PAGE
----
Last April the province unveiled its brand new Serious Incident Response Team. The agency was established to conduct independent and transparent investigations of all serious incidents involving police officers.
The idea is to give the public more confidence in investigations that were previously handled by other police departments.
But as its first year of operations winds down, there are questions about the breadth of its mandate.
Let me give you two scenarios:
In the first, a suspect trying to flee police jumps off a ledge and breaks his leg.
In the second, police officers pull over a vehicle in Dartmouth as part of an ongoing investigation. As officers approach the vehicle they are confronted by a suspect with a firearm. An officer fires his weapon; witnesses say as many as six shots were fired. Another officer used a weapon that fires a beanbag.
Fortunately, no one was injured and several suspects were arrested.
Both those scenarios actually happened; the latter early Friday morning. But the Serious Incident Response Team, was only able to investigate the first incident. That's because under its mandate, someone has to be injured before it can be considered a "serious incident".
Halifax Police immediately reported the shots fired incident to the SIRT team but since no one was hurt, SIRT advised police they will not conduct an investigation. HRP handed it over to the Cape Breton Regional Police.
It seems like a flaw in the legislation.
To many, an officer firing his weapon, possibly several times, is far more serious than a suspect tripping and breaking his leg.
Justice Minister Ross Landry admits he had the same concerns when he learned SIRT would not be investigating this most recent case.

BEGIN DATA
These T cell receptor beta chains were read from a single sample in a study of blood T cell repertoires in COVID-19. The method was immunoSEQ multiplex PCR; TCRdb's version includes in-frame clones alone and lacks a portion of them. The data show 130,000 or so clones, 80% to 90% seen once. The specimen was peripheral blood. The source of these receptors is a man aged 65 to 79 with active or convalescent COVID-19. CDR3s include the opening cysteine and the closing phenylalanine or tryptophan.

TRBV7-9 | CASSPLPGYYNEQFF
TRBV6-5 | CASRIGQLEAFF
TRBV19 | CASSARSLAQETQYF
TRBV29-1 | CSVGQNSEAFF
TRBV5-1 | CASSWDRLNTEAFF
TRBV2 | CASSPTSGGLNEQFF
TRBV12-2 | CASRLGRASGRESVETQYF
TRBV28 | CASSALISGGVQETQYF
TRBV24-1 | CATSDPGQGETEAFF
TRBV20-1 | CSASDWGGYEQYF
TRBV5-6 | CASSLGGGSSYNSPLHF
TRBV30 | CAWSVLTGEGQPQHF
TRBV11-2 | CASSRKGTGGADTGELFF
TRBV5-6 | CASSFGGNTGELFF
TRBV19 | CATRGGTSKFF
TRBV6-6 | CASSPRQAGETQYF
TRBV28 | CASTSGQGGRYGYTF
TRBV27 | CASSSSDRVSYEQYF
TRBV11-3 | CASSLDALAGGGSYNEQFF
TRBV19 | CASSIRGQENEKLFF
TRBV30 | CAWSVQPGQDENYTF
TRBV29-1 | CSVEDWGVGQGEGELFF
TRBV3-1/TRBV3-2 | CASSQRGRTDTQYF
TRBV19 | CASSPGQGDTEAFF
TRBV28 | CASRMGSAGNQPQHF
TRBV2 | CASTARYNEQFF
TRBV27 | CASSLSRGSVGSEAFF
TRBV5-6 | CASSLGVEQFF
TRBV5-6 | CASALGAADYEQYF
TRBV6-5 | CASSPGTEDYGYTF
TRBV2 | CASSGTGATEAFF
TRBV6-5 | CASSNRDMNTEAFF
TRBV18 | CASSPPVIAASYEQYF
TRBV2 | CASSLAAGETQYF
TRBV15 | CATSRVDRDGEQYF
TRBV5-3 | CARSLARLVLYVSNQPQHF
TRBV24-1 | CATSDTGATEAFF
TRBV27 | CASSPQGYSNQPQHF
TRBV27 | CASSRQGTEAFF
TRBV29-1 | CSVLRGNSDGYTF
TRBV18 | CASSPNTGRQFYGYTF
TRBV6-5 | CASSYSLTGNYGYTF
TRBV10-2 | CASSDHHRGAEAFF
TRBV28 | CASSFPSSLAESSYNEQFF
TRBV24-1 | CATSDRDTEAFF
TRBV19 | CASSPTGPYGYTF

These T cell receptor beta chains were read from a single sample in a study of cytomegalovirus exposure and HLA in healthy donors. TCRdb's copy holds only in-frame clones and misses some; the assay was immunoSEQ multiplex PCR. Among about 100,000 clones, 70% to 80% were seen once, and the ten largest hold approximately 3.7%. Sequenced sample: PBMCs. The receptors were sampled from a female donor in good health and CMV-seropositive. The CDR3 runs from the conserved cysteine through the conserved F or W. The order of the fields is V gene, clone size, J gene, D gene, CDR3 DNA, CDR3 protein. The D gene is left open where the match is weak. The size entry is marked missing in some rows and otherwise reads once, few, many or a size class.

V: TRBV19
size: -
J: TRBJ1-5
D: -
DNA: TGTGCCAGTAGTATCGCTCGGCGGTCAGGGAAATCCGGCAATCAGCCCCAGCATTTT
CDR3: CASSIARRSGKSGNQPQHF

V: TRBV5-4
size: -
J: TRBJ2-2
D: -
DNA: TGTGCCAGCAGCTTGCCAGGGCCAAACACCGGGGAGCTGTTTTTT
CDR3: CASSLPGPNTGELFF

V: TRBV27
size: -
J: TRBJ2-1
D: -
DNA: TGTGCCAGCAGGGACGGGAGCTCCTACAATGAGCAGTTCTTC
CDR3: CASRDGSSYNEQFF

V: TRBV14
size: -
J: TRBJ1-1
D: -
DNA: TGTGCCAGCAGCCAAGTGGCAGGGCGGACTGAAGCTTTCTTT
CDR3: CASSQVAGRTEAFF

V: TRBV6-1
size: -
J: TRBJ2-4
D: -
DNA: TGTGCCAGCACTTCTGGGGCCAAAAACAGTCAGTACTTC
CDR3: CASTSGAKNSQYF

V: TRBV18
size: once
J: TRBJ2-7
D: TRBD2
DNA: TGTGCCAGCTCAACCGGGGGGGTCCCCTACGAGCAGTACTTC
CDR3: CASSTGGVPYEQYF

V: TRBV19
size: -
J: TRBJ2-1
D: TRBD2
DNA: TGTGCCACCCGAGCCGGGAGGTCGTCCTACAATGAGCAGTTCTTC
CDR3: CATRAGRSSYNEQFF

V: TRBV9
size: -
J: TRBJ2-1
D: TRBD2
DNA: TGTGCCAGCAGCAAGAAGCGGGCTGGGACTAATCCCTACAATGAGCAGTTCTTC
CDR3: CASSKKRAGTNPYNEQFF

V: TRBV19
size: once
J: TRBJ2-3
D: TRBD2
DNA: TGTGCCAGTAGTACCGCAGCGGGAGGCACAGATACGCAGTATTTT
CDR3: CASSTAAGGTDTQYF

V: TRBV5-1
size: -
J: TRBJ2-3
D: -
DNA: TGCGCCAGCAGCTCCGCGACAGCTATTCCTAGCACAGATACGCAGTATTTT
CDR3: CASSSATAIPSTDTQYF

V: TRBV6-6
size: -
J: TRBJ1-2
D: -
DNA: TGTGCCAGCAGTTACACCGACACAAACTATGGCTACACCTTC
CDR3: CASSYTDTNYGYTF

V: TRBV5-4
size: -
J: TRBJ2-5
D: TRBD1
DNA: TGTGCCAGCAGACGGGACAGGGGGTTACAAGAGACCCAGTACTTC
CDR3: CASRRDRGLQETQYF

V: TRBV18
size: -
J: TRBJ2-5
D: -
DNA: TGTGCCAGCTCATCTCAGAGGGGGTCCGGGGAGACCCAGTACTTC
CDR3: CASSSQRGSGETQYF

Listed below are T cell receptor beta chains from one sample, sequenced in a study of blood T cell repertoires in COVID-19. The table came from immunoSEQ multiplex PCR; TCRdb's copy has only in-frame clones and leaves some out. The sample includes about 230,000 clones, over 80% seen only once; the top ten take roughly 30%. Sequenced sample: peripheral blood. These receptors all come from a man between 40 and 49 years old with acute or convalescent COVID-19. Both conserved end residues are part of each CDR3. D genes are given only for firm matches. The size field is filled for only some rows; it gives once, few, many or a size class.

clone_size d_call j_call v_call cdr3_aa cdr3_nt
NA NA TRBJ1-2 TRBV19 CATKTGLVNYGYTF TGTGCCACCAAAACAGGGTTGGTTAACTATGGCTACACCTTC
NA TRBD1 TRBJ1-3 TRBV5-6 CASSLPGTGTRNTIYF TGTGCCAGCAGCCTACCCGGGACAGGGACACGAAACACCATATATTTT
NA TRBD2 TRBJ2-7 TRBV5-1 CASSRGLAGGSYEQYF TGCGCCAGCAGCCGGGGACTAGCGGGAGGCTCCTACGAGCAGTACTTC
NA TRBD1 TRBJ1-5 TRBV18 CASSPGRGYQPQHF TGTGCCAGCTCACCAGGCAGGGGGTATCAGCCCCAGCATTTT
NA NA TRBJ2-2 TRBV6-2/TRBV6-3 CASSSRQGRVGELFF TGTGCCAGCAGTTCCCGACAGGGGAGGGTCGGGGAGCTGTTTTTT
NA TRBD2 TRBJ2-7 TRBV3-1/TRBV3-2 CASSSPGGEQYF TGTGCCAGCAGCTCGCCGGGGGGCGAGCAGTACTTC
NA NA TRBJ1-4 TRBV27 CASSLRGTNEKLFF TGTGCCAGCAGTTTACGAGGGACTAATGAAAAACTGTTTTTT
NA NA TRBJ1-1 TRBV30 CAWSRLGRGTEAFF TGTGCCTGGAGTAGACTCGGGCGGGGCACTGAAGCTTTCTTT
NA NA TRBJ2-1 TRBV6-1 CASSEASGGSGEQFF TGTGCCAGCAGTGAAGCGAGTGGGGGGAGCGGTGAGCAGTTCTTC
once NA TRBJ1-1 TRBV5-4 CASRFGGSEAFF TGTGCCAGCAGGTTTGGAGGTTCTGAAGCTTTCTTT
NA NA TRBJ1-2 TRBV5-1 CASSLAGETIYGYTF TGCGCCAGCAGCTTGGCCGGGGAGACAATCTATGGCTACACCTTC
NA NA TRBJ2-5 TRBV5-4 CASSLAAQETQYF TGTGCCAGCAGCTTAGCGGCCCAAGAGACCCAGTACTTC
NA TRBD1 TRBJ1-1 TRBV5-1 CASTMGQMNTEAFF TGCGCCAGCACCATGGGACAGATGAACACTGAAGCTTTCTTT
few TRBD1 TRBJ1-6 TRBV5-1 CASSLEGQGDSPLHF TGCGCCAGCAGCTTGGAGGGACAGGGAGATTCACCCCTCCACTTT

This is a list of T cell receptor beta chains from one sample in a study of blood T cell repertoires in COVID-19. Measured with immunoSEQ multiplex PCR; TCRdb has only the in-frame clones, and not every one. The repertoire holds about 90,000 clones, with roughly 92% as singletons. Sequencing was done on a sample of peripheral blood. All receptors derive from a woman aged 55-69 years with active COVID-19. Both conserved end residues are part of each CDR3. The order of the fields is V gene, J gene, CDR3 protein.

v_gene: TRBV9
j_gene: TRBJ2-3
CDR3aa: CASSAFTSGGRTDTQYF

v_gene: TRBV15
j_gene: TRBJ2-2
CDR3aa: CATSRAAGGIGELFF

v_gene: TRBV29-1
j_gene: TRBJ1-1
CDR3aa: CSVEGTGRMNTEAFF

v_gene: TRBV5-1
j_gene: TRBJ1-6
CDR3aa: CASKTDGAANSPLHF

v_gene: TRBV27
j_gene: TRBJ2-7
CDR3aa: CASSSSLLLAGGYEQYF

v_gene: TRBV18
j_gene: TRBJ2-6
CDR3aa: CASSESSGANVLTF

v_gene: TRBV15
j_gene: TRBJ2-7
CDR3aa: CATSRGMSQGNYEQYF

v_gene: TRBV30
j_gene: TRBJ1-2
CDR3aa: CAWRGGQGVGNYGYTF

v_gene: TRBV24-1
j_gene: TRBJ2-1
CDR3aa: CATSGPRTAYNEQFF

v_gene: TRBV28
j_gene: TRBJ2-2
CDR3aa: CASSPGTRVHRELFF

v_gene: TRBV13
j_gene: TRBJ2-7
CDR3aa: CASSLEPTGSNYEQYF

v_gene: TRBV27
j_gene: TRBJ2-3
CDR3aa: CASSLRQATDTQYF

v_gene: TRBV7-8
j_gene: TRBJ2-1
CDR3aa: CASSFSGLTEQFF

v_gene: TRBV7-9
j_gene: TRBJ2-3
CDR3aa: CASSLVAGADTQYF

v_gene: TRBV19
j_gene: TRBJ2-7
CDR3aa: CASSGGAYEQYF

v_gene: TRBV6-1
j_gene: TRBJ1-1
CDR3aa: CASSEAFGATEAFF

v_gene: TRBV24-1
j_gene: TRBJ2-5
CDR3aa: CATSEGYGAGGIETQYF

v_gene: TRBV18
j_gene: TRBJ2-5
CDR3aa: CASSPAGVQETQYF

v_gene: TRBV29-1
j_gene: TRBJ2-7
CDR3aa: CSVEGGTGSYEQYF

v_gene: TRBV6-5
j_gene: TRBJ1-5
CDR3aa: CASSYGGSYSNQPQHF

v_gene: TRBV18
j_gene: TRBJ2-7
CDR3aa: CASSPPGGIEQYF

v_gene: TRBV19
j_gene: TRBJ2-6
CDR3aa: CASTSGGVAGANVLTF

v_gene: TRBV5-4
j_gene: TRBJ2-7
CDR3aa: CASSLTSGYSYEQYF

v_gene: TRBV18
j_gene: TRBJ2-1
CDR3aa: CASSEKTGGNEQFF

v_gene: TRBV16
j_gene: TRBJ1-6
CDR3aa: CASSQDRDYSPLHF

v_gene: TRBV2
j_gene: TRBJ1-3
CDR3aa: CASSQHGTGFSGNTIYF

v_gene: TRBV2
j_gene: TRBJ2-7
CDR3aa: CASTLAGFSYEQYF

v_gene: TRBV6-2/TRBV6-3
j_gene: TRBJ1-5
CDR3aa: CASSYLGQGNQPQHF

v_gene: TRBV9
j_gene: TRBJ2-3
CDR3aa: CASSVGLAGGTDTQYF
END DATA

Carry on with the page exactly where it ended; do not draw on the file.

"It raises concerns that we need to examine and discuss and look at how we move forward in ensuring this legislation covers everything," says Landry, "when you put any legislation forward you know there are going to be gaps sometimes."
Landry says he has asked his deputy minister to meet with SIRT to determine if changes need to be made to the legislation governing the agency,
"We're in a democracy and the police should be subject to review at all times especially with the use of force that appears to be above the norm and the use of a firearm and its discharge is above the norm so that examination should always occur," says Landry, "whether SIRT should be doing it, or the process in place in this case, merits discussion."
Ron MacDonald, SIRT's executive director, says he welcomes a review of the unit's mandate.
MacDonald says the agency must operate under the terms of its mandate, and he says a more precise definition in the legislation of what is a "serious incident" would be helpful.
Thankfully, police firing their weapons is still a rather rare occurrence in this province. But when it happens, as it did this week, the public needs to know the incident will be investigated thoroughly, professionally, and independently.
That's why the Serious Incident Response Team was established in the first place.
Note: This article was updated to reflect the second police officer fired a beanbag weapon and not a taser, as originally reported.
Brian DuBreuil is a veteran journalist with CBC News. He has won two Gemini awards for his work, and neither involved dancing or singing on a reality show.